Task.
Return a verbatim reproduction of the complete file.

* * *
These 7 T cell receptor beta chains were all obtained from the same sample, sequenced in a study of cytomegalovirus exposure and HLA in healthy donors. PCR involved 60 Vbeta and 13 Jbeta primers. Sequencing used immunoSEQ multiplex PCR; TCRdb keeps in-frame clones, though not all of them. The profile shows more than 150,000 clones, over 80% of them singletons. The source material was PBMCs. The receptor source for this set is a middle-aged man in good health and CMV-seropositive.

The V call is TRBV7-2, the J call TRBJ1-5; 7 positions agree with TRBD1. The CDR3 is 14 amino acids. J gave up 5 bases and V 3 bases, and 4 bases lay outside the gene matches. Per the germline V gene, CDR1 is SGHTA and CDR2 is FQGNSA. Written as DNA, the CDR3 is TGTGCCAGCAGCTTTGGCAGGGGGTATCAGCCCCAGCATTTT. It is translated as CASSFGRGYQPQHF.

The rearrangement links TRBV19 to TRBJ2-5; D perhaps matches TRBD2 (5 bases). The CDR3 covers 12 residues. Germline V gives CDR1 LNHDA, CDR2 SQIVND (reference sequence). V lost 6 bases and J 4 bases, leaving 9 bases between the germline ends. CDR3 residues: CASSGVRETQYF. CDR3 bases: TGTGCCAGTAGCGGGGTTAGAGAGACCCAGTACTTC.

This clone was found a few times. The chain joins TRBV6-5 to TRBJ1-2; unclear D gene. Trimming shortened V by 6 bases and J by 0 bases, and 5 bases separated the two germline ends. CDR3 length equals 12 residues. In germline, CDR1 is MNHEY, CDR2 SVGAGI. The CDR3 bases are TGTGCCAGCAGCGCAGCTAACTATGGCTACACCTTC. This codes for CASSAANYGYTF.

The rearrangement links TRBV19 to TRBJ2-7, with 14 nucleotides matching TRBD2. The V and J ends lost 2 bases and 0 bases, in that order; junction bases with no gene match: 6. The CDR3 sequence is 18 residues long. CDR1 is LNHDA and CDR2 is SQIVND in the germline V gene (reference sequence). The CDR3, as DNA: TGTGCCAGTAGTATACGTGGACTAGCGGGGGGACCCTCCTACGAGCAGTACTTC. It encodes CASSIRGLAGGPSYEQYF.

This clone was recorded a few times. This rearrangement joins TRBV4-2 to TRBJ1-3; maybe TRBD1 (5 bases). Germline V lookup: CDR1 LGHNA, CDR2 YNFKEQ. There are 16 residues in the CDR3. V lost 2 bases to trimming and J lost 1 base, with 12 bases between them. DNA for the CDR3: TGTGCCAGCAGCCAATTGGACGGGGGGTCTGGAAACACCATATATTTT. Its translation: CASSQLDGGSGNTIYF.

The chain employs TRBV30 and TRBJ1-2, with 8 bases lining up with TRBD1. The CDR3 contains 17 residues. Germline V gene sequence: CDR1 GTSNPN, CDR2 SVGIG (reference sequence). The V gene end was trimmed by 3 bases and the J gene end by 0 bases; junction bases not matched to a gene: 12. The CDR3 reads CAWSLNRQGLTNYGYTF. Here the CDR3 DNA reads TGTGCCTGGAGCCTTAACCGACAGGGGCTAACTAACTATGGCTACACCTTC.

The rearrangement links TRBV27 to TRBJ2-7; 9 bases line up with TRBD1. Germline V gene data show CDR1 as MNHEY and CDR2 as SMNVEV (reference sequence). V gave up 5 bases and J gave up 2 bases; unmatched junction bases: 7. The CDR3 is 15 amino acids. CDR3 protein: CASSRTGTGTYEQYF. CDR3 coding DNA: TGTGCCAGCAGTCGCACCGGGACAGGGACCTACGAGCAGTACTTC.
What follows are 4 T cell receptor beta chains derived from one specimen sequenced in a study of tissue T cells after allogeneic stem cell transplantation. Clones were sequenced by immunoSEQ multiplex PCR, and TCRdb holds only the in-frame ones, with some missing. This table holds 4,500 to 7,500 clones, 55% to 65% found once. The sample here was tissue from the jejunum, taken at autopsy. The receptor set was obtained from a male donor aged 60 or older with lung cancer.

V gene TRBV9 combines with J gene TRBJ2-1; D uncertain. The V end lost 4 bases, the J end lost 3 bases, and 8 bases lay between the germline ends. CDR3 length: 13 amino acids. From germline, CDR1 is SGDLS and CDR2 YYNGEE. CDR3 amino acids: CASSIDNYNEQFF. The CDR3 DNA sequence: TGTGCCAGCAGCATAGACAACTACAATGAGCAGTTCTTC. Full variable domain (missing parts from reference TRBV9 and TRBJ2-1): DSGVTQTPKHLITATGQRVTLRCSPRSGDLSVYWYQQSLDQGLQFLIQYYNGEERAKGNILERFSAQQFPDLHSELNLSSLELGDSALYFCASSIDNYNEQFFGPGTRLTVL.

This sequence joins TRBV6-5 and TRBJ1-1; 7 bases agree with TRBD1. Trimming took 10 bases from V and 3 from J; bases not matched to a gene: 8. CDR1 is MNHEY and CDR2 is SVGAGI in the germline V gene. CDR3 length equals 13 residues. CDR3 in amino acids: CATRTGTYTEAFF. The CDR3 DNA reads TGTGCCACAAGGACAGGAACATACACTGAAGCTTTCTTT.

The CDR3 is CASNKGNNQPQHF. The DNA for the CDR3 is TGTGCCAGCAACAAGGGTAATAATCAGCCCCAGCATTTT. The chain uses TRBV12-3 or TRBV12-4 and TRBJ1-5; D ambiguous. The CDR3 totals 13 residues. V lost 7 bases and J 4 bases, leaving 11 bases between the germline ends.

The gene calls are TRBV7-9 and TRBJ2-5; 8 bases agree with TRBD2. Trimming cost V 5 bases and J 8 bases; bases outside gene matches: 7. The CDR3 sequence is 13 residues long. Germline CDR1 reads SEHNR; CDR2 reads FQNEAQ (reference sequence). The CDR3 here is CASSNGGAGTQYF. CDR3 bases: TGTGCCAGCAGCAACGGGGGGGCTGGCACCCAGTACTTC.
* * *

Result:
These 7 T cell receptor beta chains were all obtained from the same sample, sequenced in a study of cytomegalovirus exposure and HLA in healthy donors. PCR involved 60 Vbeta and 13 Jbeta primers. Sequencing used immunoSEQ multiplex PCR; TCRdb keeps in-frame clones, though not all of them. The profile shows more than 150,000 clones, over 80% of them singletons. The source material was PBMCs. The receptor source for this set is a middle-aged man in good health and CMV-seropositive.

The V call is TRBV7-2, the J call TRBJ1-5; 7 positions agree with TRBD1. The CDR3 is 14 amino acids. J gave up 5 bases and V 3 bases, and 4 bases lay outside the gene matches. Per the germline V gene, CDR1 is SGHTA and CDR2 is FQGNSA. Written as DNA, the CDR3 is TGTGCCAGCAGCTTTGGCAGGGGGTATCAGCCCCAGCATTTT. It is translated as CASSFGRGYQPQHF.

The rearrangement links TRBV19 to TRBJ2-5; D perhaps matches TRBD2 (5 bases). The CDR3 covers 12 residues. Germline V gives CDR1 LNHDA, CDR2 SQIVND (reference sequence). V lost 6 bases and J 4 bases, leaving 9 bases between the germline ends. CDR3 residues: CASSGVRETQYF. CDR3 bases: TGTGCCAGTAGCGGGGTTAGAGAGACCCAGTACTTC.

This clone was found a few times. The chain joins TRBV6-5 to TRBJ1-2; unclear D gene. Trimming shortened V by 6 bases and J by 0 bases, and 5 bases separated the two germline ends. CDR3 length equals 12 residues. In germline, CDR1 is MNHEY, CDR2 SVGAGI. The CDR3 bases are TGTGCCAGCAGCGCAGCTAACTATGGCTACACCTTC. This codes for CASSAANYGYTF.

The rearrangement links TRBV19 to TRBJ2-7, with 14 nucleotides matching TRBD2. The V and J ends lost 2 bases and 0 bases, in that order; junction bases with no gene match: 6. The CDR3 sequence is 18 residues long. CDR1 is LNHDA and CDR2 is SQIVND in the germline V gene (reference sequence). The CDR3, as DNA: TGTGCCAGTAGTATACGTGGACTAGCGGGGGGACCCTCCTACGAGCAGTACTTC. It encodes CASSIRGLAGGPSYEQYF.

This clone was recorded a few times. This rearrangement joins TRBV4-2 to TRBJ1-3; maybe TRBD1 (5 bases). Germline V lookup: CDR1 LGHNA, CDR2 YNFKEQ. There are 16 residues in the CDR3. V lost 2 bases to trimming and J lost 1 base, with 12 bases between them. DNA for the CDR3: TGTGCCAGCAGCCAATTGGACGGGGGGTCTGGAAACACCATATATTTT. Its translation: CASSQLDGGSGNTIYF.

The chain employs TRBV30 and TRBJ1-2, with 8 bases lining up with TRBD1. The CDR3 contains 17 residues. Germline V gene sequence: CDR1 GTSNPN, CDR2 SVGIG (reference sequence). The V gene end was trimmed by 3 bases and the J gene end by 0 bases; junction bases not matched to a gene: 12. The CDR3 reads CAWSLNRQGLTNYGYTF. Here the CDR3 DNA reads TGTGCCTGGAGCCTTAACCGACAGGGGCTAACTAACTATGGCTACACCTTC.

The rearrangement links TRBV27 to TRBJ2-7; 9 bases line up with TRBD1. Germline V gene data show CDR1 as MNHEY and CDR2 as SMNVEV (reference sequence). V gave up 5 bases and J gave up 2 bases; unmatched junction bases: 7. The CDR3 is 15 amino acids. CDR3 protein: CASSRTGTGTYEQYF. CDR3 coding DNA: TGTGCCAGCAGTCGCACCGGGACAGGGACCTACGAGCAGTACTTC.
What follows are 4 T cell receptor beta chains derived from one specimen sequenced in a study of tissue T cells after allogeneic stem cell transplantation. Clones were sequenced by immunoSEQ multiplex PCR, and TCRdb holds only the in-frame ones, with some missing. This table holds 4,500 to 7,500 clones, 55% to 65% found once. The sample here was tissue from the jejunum, taken at autopsy. The receptor set was obtained from a male donor aged 60 or older with lung cancer.

V gene TRBV9 combines with J gene TRBJ2-1; D uncertain. The V end lost 4 bases, the J end lost 3 bases, and 8 bases lay between the germline ends. CDR3 length: 13 amino acids. From germline, CDR1 is SGDLS and CDR2 YYNGEE. CDR3 amino acids: CASSIDNYNEQFF. The CDR3 DNA sequence: TGTGCCAGCAGCATAGACAACTACAATGAGCAGTTCTTC. Full variable domain (missing parts from reference TRBV9 and TRBJ2-1): DSGVTQTPKHLITATGQRVTLRCSPRSGDLSVYWYQQSLDQGLQFLIQYYNGEERAKGNILERFSAQQFPDLHSELNLSSLELGDSALYFCASSIDNYNEQFFGPGTRLTVL.

This sequence joins TRBV6-5 and TRBJ1-1; 7 bases agree with TRBD1. Trimming took 10 bases from V and 3 from J; bases not matched to a gene: 8. CDR1 is MNHEY and CDR2 is SVGAGI in the germline V gene. CDR3 length equals 13 residues. CDR3 in amino acids: CATRTGTYTEAFF. The CDR3 DNA reads TGTGCCACAAGGACAGGAACATACACTGAAGCTTTCTTT.

The CDR3 is CASNKGNNQPQHF. The DNA for the CDR3 is TGTGCCAGCAACAAGGGTAATAATCAGCCCCAGCATTTT. The chain uses TRBV12-3 or TRBV12-4 and TRBJ1-5; D ambiguous. The CDR3 totals 13 residues. V lost 7 bases and J 4 bases, leaving 11 bases between the germline ends.

The gene calls are TRBV7-9 and TRBJ2-5; 8 bases agree with TRBD2. Trimming cost V 5 bases and J 8 bases; bases outside gene matches: 7. The CDR3 sequence is 13 residues long. Germline CDR1 reads SEHNR; CDR2 reads FQNEAQ (reference sequence). The CDR3 here is CASSNGGAGTQYF. CDR3 bases: TGTGCCAGCAGCAACGGGGGGGCTGGCACCCAGTACTTC.